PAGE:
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"You don't look sick or anything"

"Well you don't look stupid, looks can be deceiving."

 

Celiac DX Dec 2012

CRPS DX March 2014


#8 icm

 
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Posted 02 July 2012 - 07:37 PM

Thanks for the replies! & Sorry for my delayed response.

I also suffer from OCD/anxiety so they figure it's just me being overly-paranoid

I doubt she's being affected by it. My mum comes from a large family (She's one of 7 siblings) & not one other person seems to suffer from it.
I'm guessing I got it from my dad's side. My parents are divorced so I don't keep in touch with him & his side of the family so I wouldn't know if any of them are having any issues with gluten.
If only my mum/ brother would go & get tested like my doctor suggested a year ago to them :rolleyes: I'd have a much better idea of whose side of the family it came from.

How do you all cope in a gluten/gluten free house?


An EnteroLab test might be in order for people like your Mum and Dad, depending on where you're located. A gluten induced autoimmune problem is something that is serious and should not be fooled with. I suggest your family reads some books on celiac disease that stress the importance for compliance by leading experts in the field.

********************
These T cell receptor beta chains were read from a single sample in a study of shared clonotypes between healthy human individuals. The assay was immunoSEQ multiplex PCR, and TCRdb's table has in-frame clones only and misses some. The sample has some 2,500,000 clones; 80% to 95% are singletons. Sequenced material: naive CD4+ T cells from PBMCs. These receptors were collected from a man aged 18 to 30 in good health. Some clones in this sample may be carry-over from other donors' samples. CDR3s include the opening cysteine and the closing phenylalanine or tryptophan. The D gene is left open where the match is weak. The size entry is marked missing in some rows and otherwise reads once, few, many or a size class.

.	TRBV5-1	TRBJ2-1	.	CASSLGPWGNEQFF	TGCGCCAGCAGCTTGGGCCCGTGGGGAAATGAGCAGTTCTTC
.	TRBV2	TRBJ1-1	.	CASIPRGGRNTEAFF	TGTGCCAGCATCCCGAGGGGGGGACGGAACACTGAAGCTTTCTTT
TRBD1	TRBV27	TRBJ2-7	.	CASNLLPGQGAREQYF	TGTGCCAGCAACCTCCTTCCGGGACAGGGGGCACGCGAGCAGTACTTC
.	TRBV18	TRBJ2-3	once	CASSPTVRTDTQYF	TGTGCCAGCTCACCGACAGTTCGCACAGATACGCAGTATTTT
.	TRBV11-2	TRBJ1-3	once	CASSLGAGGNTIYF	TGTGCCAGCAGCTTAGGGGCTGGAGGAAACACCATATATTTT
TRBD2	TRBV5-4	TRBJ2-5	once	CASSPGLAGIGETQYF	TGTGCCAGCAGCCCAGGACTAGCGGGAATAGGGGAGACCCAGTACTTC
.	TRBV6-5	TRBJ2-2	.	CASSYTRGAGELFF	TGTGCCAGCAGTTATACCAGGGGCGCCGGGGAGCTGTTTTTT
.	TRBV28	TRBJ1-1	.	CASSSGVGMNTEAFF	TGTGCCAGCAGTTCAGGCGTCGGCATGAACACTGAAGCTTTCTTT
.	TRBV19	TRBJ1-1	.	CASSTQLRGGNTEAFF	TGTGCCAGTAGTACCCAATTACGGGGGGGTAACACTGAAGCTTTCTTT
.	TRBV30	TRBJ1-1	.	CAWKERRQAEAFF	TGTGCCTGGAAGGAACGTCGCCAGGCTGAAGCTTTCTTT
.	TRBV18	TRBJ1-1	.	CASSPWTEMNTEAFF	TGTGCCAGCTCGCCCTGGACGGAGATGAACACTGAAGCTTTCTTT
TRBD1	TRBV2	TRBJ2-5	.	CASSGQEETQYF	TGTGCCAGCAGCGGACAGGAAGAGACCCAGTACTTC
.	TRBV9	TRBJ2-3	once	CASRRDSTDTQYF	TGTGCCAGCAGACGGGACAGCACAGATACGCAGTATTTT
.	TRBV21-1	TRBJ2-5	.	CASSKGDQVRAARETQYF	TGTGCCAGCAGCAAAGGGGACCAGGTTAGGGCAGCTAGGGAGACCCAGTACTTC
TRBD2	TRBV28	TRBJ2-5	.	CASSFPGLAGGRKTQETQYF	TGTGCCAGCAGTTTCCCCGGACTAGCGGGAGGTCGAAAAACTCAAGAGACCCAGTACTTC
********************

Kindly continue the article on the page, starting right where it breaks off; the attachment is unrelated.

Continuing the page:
My mum and I are both gluten-sensitive and have been for the last 11 years. I was only eight (8) years old when we went gluten free. She was in tears and sorrow for days when she started to feel as good as she had in just about all her life, knowing that she would never be able to bake using traditional flour again. Before we had food restrictions my mum thought that anyone that claimed to not be able to eat bread (and had to avoid cross contamination) was 'making it up'.

We did not know about the connections between her sister's type 1 diabetes and untreated celiac disease like we do now. Her sister had to go on insulin in the 70's and was diagnosed with celiac disease a year after both of us. She had NO SYMPTOMS at all, yet showed a clear case of gluten induced autoimmunity.

We both tested negative for celiac disease but possess the celiac gene and had malabsorption that resolved on the gluten free diet.

Type 1 diabetes, thyroid autoimmunity and osteoporosis are just some of the conditions.